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Inside Iowa State, a newspaper for faculty and staff, is published by the Office of University Relations.

April 15, 2005

Love of animals + desire to make a difference = Iowa State post

by Susan Thompson, Agriculture Communications

The road Matthew Ellinwood took to Iowa is a long and winding one. It began in Arizona, with stops in Massachusetts, Missouri, Colorado, Pennsylvania and France. Last Oct. 1, he settled into Iowa State's animal science department.

Ellinwood fills a new position created as part of the university's presidential initiative on animal genomics.

"His research on genetic diseases in dogs will blend well with others in the department and elsewhere on campus who are working on animal genomics," said Maynard Hogberg, animal science department chair.

Hogberg said Ellinwood's expertise in companion animals also made him a good fit for the new position.

"It was evident by the growing number of students interested in companion animals that our department needed to expand in this area," Hogberg said.

The department has had a sophomore-level class and a senior-level seminar devoted to companion animals for many years, but never a faculty member with expertise in that area. Now Ellinwood teaches the sophomore class and plans to develop some graduate-level courses.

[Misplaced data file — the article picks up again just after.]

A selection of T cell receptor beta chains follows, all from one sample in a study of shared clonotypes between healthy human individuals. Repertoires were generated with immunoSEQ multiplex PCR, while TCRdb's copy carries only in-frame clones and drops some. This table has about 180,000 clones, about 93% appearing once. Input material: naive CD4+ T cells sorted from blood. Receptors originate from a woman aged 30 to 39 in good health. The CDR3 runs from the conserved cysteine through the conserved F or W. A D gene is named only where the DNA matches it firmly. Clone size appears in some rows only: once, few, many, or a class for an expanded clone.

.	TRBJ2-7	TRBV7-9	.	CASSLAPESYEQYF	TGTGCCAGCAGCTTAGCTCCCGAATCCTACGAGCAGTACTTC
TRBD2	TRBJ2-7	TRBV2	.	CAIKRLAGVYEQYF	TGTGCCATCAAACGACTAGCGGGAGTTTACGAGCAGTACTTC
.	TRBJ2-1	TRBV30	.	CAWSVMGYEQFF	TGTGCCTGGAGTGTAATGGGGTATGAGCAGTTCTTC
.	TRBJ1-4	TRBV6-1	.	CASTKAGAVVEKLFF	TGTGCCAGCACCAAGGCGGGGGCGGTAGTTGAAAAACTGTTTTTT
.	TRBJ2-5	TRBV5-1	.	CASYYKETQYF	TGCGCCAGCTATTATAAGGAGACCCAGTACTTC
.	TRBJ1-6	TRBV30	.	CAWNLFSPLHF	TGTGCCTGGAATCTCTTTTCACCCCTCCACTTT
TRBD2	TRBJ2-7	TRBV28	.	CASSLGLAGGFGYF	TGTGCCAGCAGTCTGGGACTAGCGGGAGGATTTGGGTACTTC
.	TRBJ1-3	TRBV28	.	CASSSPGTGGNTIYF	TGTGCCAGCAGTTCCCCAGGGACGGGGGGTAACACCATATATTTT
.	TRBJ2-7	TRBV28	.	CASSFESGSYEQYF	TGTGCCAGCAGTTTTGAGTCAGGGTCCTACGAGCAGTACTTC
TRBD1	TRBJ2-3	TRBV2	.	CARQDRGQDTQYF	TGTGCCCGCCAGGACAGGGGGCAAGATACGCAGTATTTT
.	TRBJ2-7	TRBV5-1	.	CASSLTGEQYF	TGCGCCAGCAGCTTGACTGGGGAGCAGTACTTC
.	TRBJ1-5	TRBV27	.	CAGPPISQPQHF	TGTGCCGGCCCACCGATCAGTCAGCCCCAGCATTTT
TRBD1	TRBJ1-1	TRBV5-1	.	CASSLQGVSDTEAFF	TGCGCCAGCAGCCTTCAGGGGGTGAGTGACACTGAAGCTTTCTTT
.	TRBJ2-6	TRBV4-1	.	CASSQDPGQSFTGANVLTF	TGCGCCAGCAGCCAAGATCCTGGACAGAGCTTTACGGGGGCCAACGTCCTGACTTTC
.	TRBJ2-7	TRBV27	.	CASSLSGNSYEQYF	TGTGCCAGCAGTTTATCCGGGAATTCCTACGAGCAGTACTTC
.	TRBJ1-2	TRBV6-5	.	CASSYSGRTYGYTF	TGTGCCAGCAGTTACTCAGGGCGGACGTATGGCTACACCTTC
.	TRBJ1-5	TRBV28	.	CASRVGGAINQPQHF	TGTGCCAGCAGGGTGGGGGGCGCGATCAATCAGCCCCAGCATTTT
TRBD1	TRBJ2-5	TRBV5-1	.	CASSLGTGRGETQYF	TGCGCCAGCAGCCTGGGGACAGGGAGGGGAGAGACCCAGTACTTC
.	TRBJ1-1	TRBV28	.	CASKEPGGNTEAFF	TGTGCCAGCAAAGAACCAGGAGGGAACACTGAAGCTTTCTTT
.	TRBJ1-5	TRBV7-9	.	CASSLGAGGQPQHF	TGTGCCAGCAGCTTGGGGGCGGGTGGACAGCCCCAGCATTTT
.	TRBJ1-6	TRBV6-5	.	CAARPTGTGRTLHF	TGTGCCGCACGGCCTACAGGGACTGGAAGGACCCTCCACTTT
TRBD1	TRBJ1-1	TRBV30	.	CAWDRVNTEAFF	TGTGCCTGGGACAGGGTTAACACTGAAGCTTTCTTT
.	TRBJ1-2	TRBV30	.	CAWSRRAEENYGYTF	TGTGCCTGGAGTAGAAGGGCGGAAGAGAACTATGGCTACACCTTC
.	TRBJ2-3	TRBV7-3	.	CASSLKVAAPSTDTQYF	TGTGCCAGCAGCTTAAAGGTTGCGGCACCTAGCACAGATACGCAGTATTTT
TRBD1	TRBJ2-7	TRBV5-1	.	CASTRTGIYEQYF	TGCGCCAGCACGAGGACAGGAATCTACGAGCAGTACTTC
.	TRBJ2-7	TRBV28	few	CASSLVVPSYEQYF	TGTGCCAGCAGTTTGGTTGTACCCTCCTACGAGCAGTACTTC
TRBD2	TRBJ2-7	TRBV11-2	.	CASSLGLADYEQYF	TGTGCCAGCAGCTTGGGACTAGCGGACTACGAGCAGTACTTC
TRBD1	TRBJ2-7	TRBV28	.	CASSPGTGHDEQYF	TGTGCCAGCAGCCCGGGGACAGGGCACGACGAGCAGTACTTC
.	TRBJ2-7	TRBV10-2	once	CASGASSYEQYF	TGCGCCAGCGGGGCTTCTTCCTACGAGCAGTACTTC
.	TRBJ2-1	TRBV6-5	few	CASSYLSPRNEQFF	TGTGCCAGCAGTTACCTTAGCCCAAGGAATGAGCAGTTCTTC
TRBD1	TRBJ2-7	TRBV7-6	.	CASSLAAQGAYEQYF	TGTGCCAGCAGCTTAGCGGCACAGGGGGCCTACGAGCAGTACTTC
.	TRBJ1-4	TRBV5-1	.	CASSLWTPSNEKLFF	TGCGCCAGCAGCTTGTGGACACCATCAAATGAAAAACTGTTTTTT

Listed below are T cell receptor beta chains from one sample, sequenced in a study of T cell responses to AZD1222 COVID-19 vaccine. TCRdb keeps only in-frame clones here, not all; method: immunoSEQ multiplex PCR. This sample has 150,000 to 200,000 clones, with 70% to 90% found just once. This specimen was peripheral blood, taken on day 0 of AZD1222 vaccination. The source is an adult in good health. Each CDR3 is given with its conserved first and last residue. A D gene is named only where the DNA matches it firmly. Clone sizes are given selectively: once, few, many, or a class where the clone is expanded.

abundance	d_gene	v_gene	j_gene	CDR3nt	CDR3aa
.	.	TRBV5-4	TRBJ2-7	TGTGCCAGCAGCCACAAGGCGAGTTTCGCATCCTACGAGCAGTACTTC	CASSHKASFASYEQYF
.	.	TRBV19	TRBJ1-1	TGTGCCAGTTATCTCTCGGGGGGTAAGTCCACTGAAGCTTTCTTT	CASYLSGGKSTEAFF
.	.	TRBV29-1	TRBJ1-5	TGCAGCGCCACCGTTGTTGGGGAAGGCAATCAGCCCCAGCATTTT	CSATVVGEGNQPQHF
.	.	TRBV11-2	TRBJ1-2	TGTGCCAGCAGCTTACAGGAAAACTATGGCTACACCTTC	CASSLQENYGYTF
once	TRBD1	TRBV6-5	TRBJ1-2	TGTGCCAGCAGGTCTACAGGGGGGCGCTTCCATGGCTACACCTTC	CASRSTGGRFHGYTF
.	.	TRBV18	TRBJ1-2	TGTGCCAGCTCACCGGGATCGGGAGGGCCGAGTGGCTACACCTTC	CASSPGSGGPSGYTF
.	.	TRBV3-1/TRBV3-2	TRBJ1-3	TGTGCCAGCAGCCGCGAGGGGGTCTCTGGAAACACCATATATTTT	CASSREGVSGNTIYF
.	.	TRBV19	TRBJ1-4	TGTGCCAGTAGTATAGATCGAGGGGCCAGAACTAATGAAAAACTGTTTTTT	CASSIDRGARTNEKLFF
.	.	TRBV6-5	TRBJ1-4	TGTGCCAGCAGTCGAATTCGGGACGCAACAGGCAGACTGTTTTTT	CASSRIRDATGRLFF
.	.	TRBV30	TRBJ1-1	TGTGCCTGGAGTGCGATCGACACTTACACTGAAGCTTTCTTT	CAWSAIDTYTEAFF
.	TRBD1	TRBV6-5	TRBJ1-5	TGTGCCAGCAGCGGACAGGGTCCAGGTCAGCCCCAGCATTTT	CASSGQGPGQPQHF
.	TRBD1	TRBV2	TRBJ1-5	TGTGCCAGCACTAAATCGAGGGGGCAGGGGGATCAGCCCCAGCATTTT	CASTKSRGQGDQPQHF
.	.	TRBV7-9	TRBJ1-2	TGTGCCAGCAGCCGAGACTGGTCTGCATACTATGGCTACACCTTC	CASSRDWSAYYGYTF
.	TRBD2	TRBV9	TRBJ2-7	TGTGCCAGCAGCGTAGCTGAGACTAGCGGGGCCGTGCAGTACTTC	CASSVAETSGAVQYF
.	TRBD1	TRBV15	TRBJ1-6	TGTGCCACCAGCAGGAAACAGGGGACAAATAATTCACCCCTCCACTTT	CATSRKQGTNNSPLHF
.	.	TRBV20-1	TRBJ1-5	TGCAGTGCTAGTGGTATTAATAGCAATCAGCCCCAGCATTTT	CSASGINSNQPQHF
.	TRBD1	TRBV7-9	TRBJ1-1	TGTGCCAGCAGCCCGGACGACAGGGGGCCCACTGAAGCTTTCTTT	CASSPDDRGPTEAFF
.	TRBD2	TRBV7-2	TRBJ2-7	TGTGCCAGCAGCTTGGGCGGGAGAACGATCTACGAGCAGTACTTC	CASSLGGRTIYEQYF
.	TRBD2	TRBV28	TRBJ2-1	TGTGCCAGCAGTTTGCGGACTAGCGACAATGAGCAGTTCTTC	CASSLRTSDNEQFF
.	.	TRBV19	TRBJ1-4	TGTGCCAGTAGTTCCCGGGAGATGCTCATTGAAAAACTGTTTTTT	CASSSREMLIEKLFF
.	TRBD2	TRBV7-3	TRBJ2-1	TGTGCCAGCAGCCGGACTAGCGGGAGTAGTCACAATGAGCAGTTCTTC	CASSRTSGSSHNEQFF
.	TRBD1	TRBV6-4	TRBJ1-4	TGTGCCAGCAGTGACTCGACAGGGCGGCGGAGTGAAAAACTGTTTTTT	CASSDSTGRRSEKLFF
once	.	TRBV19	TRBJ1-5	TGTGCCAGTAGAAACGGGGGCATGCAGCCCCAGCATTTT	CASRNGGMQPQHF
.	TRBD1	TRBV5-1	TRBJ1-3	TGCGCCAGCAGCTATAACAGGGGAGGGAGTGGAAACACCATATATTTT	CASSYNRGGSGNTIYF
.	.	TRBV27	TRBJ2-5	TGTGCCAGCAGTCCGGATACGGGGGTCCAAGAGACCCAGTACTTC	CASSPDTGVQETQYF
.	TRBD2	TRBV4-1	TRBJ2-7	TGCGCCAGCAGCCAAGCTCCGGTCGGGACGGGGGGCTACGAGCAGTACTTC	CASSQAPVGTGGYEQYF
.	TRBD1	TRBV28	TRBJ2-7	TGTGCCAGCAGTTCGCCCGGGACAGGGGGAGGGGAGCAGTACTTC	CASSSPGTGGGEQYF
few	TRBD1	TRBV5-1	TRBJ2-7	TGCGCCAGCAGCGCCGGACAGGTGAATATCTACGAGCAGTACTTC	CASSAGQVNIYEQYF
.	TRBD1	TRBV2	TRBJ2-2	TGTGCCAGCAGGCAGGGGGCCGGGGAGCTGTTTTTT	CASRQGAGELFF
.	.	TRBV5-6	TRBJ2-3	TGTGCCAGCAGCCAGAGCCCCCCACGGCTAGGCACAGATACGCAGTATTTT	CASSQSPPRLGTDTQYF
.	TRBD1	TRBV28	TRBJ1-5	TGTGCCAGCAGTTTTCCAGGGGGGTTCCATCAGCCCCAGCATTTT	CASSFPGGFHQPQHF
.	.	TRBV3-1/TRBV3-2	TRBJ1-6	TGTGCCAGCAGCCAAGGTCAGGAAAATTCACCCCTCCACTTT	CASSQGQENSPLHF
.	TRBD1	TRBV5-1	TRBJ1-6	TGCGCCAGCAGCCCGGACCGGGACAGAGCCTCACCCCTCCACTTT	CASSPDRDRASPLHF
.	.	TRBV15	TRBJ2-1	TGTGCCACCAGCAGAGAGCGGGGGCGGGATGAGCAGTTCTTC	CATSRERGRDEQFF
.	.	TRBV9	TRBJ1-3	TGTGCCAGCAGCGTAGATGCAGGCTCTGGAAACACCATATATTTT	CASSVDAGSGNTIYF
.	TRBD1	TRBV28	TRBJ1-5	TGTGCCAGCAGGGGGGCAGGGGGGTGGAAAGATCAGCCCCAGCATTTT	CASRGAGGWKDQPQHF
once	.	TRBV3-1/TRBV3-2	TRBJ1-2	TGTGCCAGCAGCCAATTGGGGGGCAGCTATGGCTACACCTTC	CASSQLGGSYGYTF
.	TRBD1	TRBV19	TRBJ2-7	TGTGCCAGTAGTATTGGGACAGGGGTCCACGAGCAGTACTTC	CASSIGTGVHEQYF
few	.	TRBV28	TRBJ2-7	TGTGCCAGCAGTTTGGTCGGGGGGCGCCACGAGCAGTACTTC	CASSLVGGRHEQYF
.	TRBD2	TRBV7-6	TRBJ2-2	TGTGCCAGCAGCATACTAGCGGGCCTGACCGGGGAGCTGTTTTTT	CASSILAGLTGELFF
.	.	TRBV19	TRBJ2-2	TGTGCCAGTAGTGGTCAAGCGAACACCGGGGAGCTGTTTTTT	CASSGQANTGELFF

Iowa State is one of only a few universities in the United States to have a companion animal specialist in its animal science department.

"The companion animal industry is a $30 billion-a-year business," Ellinwood said. "In terms of Iowa State's educational mission, it makes sense to offer more opportunities for the growing number of young people interested in small animal veterinary medicine and careers in the companion animal industry."

Traditional agriculture students often find careers in livestock feed and drug companies. "Those same sorts of opportunities exist in companion animals," he said.

West, east and in between

Ellinwood was born and raised in Phoenix and attended high school in Concord, Mass. He chose Washington University in St. Louis for his undergraduate work, earning a degree in 1985 in classics and art history.

But he wasn't satisfied. "I had a childhood ambition to be a veterinarian. That was derailed during my high school years by a love of art," Ellinwood said. "But I realized I couldn't have the kind of impact on the world that I wanted."

He spent two years at the University of Arizona before being accepted into the veterinary medicine program at Colorado State University. While at Arizona, he developed an interest in genetic diseases and dog breeding, and spent a summer as an intern at the San Diego Zoo.

Ellinwood earned his doctorate of veterinary medicine in 1997 and a doctorate in physiology in 2000, working mainly on cattle genetics. During a residency at the University of Pennsylvania, he found the opportunity he was looking for to make a difference.

A turning point

Ellinwood and others identified a genetic mutation that causes a fatal disease in dogs. The same disease occurs annually in one out of every 73,000 human births.

"It's a devastating disease. I saw that if we could better understand this genetic disease in dogs, the work could someday help humans," Ellinwood said.